I haven't been able to find any information on the designer of the 12c, and at that point in HP's history there may not have been a distinct design role. There's a good chance the case design and graphics were done entirely by an engineer. The project manager was a man named Dennis Harms, who had a recently acquired PhD in numerical analysis when he joined HP. He initially was involved in writing the software code for doing calculations, and then was promoted to project manager for the 12c effort. (Apparently the 12c is so unchanged after more than three decades that it's still running much the same arithmetical code that Harms wrote for it.)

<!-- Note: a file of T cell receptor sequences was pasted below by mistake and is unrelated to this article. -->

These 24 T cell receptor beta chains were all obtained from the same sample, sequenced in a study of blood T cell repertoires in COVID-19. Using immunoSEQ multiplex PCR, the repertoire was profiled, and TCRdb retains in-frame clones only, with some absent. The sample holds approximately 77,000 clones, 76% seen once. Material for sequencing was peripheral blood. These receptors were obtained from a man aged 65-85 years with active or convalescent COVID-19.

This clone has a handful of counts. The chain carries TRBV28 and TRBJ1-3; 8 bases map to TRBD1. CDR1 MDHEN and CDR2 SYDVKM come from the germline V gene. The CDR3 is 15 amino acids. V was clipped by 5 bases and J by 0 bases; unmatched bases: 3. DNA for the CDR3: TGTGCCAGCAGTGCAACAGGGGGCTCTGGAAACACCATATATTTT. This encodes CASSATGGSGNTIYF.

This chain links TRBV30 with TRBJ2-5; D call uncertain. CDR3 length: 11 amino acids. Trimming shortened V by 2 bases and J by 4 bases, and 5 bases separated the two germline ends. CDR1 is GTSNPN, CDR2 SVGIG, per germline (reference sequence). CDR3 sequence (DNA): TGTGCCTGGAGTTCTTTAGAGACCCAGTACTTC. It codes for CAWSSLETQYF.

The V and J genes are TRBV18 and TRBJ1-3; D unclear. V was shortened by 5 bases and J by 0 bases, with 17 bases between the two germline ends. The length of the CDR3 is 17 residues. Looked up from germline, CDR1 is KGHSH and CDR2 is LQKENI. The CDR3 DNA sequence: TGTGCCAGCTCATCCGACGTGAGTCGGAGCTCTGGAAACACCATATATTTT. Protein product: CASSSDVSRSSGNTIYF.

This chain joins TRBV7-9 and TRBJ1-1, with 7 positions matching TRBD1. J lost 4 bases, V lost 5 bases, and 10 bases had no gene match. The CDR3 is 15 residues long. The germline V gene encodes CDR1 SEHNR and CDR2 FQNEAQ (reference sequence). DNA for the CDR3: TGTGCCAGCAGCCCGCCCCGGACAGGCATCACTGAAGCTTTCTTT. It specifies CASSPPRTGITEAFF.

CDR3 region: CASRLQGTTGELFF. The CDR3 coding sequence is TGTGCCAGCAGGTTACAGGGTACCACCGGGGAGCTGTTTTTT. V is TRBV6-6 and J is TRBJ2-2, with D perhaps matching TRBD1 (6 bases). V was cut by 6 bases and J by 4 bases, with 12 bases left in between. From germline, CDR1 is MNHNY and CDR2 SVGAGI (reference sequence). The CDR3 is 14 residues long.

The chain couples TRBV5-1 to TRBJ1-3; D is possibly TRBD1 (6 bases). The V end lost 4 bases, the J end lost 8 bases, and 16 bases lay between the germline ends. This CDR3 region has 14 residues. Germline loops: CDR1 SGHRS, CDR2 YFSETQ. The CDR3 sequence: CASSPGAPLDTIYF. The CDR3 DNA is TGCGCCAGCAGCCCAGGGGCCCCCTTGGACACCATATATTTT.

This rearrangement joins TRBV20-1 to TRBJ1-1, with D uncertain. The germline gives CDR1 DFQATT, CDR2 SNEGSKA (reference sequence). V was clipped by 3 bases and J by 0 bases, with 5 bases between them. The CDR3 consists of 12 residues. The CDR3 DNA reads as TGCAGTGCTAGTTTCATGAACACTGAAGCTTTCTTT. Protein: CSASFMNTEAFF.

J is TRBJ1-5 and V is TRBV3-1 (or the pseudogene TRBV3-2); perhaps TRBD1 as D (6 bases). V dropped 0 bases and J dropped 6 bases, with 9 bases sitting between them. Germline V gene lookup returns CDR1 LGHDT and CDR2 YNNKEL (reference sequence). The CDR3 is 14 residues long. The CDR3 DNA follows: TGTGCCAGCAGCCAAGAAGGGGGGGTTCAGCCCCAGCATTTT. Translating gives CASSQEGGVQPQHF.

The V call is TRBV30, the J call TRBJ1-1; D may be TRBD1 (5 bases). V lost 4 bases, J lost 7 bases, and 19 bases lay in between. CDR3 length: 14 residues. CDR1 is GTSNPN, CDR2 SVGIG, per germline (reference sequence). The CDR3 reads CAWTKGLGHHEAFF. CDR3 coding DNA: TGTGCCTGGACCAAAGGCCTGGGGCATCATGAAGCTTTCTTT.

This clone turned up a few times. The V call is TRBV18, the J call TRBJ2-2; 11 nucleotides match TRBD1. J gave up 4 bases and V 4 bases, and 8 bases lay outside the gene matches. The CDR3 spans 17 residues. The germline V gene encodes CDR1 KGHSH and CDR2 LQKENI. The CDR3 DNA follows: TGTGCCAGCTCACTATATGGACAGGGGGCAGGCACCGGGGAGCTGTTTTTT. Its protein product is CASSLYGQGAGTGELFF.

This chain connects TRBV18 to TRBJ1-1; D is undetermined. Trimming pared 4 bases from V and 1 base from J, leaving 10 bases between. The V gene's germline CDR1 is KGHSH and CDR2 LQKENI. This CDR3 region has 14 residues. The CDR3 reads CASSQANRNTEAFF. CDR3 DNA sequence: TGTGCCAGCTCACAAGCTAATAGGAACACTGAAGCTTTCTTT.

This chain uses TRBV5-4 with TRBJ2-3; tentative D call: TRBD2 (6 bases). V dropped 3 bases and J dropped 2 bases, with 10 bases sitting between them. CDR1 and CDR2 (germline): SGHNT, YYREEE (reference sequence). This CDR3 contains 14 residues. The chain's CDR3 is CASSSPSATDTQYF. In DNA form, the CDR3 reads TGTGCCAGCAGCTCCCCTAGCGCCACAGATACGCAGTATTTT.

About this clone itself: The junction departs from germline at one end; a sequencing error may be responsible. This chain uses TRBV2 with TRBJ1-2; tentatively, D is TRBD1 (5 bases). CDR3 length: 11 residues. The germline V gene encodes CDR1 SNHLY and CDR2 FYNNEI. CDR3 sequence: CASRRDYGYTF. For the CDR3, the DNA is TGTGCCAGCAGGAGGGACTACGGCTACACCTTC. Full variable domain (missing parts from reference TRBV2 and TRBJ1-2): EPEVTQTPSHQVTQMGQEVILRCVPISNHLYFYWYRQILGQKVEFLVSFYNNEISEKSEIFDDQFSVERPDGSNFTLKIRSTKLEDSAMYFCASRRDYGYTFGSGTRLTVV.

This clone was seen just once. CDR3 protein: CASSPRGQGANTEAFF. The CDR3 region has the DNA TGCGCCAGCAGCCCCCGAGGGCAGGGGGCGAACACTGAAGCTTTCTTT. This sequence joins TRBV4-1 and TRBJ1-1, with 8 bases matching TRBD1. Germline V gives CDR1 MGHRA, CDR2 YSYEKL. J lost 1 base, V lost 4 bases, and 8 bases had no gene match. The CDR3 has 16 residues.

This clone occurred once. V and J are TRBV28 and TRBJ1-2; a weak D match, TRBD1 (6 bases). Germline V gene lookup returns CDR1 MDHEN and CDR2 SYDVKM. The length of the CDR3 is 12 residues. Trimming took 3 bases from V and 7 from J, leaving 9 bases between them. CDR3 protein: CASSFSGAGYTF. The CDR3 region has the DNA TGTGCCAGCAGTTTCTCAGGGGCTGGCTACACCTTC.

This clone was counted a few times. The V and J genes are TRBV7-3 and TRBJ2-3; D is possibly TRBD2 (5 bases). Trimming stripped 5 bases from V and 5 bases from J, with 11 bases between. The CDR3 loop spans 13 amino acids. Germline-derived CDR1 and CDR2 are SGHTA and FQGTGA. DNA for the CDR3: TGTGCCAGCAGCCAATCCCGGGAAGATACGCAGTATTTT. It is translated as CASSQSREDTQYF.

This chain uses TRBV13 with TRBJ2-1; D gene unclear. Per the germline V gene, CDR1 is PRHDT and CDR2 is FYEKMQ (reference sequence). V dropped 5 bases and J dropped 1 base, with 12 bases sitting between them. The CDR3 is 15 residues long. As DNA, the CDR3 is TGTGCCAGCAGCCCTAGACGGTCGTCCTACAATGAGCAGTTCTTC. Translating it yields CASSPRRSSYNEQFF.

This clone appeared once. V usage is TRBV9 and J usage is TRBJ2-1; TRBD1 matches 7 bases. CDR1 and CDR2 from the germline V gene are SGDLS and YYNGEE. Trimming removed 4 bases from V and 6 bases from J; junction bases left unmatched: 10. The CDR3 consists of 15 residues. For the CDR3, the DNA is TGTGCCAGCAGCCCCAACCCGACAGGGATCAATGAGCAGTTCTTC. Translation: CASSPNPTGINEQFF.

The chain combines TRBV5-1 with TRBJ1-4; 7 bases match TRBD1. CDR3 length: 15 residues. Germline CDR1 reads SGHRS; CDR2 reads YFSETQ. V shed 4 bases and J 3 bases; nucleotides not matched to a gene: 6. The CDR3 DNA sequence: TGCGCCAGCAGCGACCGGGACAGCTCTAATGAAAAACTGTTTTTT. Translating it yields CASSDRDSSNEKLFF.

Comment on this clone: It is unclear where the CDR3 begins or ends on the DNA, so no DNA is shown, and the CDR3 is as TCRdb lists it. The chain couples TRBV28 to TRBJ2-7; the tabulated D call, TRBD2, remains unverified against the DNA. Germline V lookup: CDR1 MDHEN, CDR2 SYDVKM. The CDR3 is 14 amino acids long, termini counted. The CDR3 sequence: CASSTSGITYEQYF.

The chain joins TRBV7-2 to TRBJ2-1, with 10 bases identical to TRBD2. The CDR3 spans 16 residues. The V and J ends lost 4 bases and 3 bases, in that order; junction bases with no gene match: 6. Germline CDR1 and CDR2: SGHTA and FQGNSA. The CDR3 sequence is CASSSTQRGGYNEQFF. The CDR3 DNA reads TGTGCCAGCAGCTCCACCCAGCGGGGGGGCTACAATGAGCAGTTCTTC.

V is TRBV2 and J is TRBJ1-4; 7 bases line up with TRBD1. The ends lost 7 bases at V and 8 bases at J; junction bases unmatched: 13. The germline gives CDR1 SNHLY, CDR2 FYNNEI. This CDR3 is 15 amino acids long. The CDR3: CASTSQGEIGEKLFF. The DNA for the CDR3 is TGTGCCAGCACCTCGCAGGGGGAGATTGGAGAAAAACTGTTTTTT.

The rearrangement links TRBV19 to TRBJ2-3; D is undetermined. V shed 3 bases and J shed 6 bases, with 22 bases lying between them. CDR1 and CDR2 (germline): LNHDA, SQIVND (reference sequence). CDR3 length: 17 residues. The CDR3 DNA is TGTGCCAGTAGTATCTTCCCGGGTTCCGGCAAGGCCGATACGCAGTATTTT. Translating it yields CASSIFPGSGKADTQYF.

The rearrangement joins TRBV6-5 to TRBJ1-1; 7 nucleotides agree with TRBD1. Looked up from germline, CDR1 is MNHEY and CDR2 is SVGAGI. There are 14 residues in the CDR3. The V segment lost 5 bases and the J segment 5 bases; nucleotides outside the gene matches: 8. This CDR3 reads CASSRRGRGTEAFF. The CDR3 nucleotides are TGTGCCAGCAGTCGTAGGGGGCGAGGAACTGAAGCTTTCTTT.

In the Hand
It's surprisingly light weight, but feels sturdy. The keys require a fair amount of force, and have a distinctive trapezoid shape with sloped front faces. To my fingers, they are not particularly ergonomic or quick to use, but I'm far from expert with it, and presumably you get used to it. Rubber feet on the bottom mean that it resists sliding around your desk.
The top surface has a very slight tilt to it, which apparently was a late design change driven by the desire to add a third button-cell battery. Instead of increasing the overall thickness, the engineers, just raised the height slightly at the rear (where the batteries are stored), and this serendipitously also helps with typing on the keypad.
And the third battery does make a difference. While today we are in the habit of charging our mobile devices every day or so, the 12c can run for months before its tiny button cells need replacing.